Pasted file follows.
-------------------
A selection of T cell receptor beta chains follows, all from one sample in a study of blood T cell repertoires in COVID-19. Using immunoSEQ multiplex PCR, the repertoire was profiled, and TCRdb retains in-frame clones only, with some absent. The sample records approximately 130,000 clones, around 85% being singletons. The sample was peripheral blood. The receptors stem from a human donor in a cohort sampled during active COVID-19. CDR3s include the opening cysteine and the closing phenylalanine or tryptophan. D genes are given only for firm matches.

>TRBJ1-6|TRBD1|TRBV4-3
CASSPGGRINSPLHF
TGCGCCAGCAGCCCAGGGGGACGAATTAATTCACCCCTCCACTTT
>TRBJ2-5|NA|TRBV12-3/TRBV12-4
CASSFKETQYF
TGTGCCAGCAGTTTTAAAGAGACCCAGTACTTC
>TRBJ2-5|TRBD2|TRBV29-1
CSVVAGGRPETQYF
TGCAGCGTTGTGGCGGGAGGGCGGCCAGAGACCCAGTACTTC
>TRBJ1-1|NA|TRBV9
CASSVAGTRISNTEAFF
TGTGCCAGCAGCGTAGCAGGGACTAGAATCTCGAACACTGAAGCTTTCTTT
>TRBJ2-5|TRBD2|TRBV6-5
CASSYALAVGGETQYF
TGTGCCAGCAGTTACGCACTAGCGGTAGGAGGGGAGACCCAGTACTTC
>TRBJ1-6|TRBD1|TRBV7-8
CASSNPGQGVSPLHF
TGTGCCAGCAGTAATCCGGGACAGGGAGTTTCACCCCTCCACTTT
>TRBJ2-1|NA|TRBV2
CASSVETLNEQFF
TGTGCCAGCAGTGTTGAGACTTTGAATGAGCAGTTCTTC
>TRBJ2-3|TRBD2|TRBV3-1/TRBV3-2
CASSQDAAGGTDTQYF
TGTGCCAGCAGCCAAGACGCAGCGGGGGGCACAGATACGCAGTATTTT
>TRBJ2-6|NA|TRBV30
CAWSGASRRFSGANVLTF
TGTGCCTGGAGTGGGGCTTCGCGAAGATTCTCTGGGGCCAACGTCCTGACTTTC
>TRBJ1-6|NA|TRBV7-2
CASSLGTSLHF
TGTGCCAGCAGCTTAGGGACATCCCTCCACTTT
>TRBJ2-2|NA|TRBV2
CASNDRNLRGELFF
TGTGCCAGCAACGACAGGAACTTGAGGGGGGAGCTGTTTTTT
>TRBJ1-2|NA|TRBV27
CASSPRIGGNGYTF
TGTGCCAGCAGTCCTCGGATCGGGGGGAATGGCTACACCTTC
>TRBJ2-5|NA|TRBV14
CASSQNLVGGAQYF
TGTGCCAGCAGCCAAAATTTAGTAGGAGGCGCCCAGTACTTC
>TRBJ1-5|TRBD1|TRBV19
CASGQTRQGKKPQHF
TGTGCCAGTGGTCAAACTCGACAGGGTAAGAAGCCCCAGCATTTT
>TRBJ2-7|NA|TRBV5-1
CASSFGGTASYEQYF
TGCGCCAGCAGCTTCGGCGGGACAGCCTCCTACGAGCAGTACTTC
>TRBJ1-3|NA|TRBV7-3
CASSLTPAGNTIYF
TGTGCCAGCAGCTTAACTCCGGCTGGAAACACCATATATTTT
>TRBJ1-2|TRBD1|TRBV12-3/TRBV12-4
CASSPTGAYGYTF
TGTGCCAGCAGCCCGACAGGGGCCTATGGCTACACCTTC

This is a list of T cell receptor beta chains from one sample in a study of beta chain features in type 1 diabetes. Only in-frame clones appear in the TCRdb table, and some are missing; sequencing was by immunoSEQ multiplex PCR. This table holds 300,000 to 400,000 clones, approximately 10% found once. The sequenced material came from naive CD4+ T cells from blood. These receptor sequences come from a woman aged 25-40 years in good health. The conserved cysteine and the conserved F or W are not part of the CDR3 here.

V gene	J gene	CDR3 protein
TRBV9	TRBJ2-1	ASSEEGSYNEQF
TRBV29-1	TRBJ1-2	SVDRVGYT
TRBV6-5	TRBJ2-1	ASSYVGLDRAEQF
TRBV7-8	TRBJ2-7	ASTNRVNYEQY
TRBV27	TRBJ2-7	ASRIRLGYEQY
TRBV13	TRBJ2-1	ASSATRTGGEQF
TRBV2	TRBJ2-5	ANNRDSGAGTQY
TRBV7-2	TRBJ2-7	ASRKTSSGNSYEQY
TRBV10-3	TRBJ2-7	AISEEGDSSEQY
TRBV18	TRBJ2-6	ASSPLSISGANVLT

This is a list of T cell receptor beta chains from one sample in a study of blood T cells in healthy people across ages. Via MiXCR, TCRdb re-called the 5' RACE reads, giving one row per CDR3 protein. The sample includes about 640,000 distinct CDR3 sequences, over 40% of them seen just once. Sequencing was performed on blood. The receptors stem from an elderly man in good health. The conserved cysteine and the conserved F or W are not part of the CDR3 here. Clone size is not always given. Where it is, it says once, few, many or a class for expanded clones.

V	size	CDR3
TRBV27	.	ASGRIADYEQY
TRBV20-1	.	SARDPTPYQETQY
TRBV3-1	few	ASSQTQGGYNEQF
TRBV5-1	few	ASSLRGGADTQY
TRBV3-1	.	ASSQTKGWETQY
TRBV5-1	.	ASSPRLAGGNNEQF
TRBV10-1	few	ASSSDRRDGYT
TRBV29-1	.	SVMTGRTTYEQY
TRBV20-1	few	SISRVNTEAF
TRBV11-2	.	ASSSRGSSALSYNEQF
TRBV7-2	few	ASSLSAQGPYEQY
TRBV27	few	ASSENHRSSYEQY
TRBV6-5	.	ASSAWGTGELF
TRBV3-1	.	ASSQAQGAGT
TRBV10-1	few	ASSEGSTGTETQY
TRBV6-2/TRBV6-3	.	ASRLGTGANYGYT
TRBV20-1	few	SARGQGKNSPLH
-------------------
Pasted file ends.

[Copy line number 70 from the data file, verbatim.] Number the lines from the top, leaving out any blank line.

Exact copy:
TRBV5-1	few	ASSLRGGADTQY